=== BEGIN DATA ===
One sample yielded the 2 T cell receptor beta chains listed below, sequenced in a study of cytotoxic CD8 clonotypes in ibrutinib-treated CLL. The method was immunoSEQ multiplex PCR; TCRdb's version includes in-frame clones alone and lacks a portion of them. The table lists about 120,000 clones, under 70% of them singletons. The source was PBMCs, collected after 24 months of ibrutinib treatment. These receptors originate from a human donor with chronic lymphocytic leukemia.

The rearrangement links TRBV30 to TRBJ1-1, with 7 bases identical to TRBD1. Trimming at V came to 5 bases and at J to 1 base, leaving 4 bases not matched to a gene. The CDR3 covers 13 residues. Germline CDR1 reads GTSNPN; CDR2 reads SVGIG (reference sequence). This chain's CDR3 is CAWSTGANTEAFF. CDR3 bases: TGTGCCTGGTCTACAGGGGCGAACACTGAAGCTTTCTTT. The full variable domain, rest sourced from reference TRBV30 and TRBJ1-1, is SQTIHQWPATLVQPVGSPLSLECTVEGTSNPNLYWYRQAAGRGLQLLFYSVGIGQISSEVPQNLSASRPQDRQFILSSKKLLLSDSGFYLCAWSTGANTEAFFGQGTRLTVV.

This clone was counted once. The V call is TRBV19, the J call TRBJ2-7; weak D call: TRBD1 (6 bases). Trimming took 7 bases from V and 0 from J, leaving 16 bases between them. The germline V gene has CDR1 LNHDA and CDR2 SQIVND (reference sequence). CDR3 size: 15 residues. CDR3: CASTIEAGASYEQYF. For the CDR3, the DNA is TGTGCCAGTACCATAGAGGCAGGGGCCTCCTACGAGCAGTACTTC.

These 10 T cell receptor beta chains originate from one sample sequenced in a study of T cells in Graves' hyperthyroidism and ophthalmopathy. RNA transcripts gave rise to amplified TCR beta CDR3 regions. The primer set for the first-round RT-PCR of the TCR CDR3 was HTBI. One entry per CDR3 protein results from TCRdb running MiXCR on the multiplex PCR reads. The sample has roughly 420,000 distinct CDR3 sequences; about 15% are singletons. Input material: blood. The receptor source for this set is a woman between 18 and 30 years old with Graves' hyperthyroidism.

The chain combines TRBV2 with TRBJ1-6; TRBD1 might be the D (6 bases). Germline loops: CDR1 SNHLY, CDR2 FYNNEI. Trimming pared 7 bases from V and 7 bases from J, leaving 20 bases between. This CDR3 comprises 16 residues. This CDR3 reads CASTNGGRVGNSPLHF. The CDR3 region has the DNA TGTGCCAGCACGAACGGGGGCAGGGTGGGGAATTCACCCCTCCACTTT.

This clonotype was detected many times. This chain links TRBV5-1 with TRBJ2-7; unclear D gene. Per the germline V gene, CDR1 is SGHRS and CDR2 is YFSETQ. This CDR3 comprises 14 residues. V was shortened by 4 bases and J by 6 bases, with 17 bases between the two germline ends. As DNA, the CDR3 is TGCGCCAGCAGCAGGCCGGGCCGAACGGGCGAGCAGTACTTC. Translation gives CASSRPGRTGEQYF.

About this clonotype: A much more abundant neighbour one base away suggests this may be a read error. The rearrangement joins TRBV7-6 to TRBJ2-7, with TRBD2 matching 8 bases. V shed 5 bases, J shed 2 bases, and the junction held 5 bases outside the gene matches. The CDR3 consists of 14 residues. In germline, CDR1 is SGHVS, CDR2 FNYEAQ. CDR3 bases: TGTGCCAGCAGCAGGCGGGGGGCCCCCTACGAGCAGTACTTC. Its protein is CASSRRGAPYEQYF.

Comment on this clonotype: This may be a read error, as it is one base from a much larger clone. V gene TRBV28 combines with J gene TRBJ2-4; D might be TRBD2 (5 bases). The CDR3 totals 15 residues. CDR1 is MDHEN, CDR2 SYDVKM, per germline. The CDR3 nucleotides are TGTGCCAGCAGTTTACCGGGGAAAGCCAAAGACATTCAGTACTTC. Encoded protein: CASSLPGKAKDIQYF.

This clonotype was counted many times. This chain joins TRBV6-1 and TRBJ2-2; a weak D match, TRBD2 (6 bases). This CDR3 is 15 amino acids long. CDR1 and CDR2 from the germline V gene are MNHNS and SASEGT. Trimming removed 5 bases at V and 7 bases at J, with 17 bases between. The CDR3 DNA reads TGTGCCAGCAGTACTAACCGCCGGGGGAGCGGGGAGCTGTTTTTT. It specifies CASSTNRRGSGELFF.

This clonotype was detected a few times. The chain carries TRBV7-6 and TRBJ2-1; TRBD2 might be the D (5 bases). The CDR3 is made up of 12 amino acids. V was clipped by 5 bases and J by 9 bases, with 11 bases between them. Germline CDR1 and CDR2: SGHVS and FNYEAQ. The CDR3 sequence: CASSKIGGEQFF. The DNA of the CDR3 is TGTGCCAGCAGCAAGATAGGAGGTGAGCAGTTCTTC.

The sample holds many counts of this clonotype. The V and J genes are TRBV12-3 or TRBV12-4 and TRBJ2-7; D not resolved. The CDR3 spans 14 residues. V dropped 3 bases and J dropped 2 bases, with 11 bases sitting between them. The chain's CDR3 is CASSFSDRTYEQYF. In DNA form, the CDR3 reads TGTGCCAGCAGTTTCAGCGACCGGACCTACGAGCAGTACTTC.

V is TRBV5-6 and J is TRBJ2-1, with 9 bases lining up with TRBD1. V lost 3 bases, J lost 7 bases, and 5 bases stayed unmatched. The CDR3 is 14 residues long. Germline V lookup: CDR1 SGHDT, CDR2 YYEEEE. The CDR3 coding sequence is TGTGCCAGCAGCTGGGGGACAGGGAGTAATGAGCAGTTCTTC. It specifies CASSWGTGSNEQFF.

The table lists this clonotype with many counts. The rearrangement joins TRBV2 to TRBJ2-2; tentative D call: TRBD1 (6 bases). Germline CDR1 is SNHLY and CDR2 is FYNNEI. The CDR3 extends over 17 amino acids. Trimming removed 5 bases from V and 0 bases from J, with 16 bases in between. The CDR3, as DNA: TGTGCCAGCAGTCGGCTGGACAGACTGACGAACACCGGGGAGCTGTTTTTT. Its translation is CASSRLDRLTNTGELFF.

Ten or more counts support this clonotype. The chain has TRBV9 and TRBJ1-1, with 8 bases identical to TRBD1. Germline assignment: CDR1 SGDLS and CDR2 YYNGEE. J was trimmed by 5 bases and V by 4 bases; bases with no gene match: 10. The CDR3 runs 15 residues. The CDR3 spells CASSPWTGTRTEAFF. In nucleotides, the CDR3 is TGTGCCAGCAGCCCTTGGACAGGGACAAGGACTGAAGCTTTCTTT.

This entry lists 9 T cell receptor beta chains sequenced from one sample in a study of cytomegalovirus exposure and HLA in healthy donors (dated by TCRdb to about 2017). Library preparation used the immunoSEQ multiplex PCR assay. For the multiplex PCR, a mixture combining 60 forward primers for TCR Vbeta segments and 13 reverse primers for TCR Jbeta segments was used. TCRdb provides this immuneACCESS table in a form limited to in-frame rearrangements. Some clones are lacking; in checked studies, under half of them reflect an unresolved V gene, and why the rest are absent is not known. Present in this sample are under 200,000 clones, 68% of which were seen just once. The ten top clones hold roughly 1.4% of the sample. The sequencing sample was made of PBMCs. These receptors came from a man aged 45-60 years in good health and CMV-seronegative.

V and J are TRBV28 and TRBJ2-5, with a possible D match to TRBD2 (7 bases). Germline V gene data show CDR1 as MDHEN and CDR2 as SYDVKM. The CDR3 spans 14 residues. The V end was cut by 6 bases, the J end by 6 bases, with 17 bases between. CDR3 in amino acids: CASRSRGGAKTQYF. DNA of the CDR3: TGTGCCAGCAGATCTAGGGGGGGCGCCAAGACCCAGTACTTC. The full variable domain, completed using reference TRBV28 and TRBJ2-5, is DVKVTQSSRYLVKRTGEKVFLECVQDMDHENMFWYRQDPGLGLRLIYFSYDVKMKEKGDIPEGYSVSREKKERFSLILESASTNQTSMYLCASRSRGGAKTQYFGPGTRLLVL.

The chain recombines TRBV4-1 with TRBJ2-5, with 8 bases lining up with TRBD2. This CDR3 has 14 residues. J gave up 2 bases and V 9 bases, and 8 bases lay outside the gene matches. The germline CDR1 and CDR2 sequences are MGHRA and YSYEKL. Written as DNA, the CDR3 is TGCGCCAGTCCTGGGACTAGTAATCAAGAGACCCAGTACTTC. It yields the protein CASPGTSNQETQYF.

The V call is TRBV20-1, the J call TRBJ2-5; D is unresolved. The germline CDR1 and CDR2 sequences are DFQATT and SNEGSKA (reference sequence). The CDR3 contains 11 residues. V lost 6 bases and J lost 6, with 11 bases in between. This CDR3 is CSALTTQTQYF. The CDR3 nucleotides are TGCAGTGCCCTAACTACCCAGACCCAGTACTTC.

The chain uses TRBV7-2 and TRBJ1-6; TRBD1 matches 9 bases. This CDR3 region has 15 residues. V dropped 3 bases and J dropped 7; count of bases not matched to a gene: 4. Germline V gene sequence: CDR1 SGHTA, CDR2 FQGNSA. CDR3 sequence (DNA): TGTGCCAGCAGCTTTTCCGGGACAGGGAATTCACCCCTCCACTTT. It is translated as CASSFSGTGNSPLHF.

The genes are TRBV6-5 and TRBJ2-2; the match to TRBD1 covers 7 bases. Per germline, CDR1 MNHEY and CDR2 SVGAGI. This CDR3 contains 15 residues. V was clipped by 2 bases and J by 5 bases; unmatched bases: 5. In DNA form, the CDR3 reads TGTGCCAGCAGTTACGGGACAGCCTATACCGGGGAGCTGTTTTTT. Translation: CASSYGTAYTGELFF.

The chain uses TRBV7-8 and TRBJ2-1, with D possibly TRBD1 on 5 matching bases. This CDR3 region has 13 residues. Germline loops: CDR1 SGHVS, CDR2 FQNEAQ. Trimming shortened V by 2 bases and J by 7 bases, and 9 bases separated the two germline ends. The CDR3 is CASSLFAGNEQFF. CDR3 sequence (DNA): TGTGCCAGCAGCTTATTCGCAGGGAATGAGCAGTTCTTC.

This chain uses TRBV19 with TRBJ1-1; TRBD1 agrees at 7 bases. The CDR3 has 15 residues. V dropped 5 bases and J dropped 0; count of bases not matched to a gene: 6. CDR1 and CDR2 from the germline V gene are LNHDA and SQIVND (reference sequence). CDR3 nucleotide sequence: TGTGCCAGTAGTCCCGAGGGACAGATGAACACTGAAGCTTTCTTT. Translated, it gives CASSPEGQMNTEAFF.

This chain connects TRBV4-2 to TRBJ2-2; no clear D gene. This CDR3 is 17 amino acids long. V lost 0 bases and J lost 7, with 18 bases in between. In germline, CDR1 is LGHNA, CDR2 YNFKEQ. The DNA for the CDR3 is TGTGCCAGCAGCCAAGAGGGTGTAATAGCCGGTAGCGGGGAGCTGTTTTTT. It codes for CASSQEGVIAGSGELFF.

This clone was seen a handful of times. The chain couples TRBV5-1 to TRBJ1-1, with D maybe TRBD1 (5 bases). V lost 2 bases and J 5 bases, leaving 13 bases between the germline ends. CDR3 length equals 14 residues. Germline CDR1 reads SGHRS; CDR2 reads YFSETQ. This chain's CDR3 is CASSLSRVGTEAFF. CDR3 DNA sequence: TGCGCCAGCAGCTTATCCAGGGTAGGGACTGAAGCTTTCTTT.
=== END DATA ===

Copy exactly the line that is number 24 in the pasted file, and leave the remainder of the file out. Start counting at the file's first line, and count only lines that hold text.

This clone was seen a handful of times. The chain couples TRBV5-1 to TRBJ1-1, with D maybe TRBD1 (5 bases). V lost 2 bases and J 5 bases, leaving 13 bases between the germline ends. CDR3 length equals 14 residues. Germline CDR1 reads SGHRS; CDR2 reads YFSETQ. This chain's CDR3 is CASSLSRVGTEAFF. CDR3 DNA sequence: TGCGCCAGCAGCTTATCCAGGGTAGGGACTGAAGCTTTCTTT.